Courtney Howard is a LAFCA, OFCS and AWFJ member, as well as a Rotten Tomatometer-approved film critic. Her work has been published on Variety, She Knows and Awards Circuit.
Courtney Howard // Film Critic
Sports films featuring underdog heroes are everyone’s jam, as they transcend their sport to tell a human interest story. They tap into our emotions and fuel the brain with inspirational dopamine. Director Dexter Fletcher’s EDDIE THE EAGLE does just that. Even though this may not represent these actors’ personal bests, its rousing, uplifting spirit is infectious. This is the feel-good movie of the year, replete with gobs of heart and gumption.
Eddie Edwards (Taron Egerton) dreams of being an Olympic athlete – only he isn’t very athletic. In his formative years, he’s hindered by a knee brace and coke-bottle glasses. In his twenties, though the knee brace is long gone, his gawky demeanor and penchant for pratfalls still remains. Fellow dreamer Mom (Jo Hartley) has encouraged his passion, however, his blue-collar father (Keith Allen) has been driven mad by all of Eddie’s antics. After getting cut from the British Olympic downhill skiing team before the trials, Eddie decides to try ski jumping, since no Brit has competed in that event in decades. All he needs now is a coach. Enter Bronson Peary (Hugh Jackman), an alcoholic, womanizing, washed-up former ski jump champion. Though these two are complete opposites in almost everything, Bronson favoring booze and Eddie loving milk, they share common ground – a drive to prove the naysayers wrong.
While it’s not a bad thing, it’s clear EDDIE THE EAGLE aims to be RUDY on skis, right down to the disapproving father lecturing his son at the bus stop. It also shares traits with COOL RUNNINGS – and not just because the Jamaican bobsledders competed at the same Olympics as Eddie. It employs similar plot beats and sweet, heartfelt sentiments about personal bests being the greatest victory. There’s probably also a splash of BREAKING AWAY in there too for good measure. While screenwriters Sean Macaulay and Simon Kelton’s narrative gets a little paint-by-numbers, there are a handful of genuinely inspired sequences to elevate it – like the use of “Bolero” as Bronson teaches Eddie about the connection between sex and skiing, a.k.a. Jackman’s Meg Ryan moment. I’ll have what he’s having. Matthew Margeson’s warm synth sounds on the score, plus soundtrack choices from Frankie Goes To Hollywood, Hall and Oates and Van Halen (guess which song), augment the atmosphere and transport us back to the 80’s.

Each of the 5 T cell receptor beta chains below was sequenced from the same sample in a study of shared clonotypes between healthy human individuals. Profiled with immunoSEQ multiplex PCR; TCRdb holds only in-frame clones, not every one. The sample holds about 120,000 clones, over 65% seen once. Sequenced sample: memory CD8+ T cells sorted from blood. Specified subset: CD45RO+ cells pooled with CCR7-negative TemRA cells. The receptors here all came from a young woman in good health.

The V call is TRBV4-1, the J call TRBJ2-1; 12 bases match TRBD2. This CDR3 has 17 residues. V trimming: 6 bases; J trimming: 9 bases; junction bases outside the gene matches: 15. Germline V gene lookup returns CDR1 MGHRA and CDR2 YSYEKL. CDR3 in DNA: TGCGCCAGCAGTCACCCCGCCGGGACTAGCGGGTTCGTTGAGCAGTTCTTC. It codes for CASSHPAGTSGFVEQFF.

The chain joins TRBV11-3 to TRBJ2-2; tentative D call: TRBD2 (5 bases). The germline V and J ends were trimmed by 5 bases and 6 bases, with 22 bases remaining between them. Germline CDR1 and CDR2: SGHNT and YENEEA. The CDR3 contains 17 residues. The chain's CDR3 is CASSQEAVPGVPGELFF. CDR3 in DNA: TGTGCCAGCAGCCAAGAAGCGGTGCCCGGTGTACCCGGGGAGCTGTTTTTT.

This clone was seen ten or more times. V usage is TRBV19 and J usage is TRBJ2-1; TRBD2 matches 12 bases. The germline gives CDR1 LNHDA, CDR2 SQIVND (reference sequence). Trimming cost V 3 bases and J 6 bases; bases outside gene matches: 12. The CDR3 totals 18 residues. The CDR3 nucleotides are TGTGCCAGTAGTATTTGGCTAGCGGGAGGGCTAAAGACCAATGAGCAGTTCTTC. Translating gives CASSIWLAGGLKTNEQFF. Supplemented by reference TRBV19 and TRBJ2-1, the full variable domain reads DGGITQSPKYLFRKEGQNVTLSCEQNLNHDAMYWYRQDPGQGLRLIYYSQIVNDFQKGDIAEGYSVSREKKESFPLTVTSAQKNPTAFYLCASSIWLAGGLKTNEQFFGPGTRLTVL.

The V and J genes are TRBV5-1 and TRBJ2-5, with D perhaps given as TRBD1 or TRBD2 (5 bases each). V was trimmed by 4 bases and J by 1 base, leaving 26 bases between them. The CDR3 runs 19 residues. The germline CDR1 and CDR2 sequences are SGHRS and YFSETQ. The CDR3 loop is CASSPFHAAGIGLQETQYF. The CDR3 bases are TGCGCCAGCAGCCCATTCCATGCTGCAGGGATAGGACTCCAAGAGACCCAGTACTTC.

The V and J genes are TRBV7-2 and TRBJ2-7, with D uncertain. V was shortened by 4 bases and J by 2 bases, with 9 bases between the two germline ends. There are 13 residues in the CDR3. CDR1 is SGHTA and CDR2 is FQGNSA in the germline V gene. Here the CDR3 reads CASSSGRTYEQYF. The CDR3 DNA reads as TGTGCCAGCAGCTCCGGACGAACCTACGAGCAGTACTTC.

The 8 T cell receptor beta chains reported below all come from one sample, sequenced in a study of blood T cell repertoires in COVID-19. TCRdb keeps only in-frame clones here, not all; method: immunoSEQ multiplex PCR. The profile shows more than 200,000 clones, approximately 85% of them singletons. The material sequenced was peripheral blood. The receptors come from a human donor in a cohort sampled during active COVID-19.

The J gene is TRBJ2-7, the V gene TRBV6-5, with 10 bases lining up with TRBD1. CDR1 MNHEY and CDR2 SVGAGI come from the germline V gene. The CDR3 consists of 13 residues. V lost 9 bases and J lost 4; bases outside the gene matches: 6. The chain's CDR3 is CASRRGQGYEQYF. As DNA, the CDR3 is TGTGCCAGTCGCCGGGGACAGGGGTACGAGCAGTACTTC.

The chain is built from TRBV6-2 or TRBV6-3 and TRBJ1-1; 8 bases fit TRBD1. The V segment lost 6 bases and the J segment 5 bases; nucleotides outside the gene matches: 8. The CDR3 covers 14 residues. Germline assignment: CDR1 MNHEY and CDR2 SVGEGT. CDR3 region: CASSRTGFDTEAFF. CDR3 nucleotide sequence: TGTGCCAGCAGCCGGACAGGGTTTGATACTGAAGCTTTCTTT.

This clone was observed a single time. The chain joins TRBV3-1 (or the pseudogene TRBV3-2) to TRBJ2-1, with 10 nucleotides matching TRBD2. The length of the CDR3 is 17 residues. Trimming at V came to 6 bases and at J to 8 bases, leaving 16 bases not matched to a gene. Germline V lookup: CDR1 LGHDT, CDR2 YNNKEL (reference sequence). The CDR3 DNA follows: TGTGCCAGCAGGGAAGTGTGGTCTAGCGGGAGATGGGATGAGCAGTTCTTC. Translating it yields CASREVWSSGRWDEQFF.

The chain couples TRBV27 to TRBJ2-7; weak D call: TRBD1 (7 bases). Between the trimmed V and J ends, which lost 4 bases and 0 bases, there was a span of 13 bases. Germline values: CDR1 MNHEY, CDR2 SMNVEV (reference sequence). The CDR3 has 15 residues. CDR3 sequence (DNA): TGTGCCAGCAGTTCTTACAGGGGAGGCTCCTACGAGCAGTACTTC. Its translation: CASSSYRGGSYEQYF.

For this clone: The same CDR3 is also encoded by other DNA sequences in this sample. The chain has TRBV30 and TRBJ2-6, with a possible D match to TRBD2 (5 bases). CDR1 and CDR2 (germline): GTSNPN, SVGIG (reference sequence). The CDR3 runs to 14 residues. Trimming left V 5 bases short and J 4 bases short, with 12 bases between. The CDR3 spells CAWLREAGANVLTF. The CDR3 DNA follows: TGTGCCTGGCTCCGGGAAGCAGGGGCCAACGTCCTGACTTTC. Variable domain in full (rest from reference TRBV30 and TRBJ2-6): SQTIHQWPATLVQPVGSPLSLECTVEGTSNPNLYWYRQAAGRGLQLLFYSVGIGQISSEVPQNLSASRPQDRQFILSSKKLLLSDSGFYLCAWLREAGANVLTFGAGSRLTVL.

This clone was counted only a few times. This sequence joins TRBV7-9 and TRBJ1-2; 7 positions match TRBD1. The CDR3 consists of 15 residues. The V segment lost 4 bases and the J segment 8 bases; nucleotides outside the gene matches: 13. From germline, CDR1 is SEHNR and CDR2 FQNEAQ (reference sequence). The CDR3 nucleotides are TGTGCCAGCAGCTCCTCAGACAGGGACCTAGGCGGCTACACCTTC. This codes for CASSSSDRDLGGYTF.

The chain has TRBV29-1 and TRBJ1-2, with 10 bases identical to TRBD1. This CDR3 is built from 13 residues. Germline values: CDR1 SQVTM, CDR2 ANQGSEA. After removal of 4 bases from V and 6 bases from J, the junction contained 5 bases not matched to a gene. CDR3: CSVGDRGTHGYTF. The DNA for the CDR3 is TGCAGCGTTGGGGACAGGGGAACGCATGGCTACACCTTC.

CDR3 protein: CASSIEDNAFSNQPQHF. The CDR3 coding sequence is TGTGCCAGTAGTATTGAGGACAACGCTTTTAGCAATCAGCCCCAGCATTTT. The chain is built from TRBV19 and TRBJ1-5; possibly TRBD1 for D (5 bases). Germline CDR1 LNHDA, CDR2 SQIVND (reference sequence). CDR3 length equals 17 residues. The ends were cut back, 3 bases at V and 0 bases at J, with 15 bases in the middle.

Fletcher maintains tone rather deftly. A scene in the pantry with Eddie and an oversexed café owner Petra (Iris Berben) could have taken the film into raunch-com, but Fletcher wisely backs off from that. The Norwegian ski jump team appear to be this film’s squad of 80’s style bullies, but Fletcher again restrains himself from painting them in broad strokes. Curbing cynicism also proves to be a winning strategy. It’s refreshing that it never mocks its hero or does anything terribly mean-spirited. Action sequences are beautifully shot and provide visceral thrills. Despite mugging on a few occasions, Egerton is a delight as Eddie especially when we see his regularly handsome self disappear into the character’s physicality – his underbite, oversized glasses that slip down his nose and body language. It’s impossible not to root for him. Although Jackman plays it really safe with his character (never actually showing him do anything too morally corrupt), it’s lovely to see him just having a blast in a comedic role.
EDDIE may not be perfect or flawless, much like the protagonist portrayed, but it wears its heart on its sleeve and fills your soul with joy.
EDDIE THE EAGLE opens on February 26.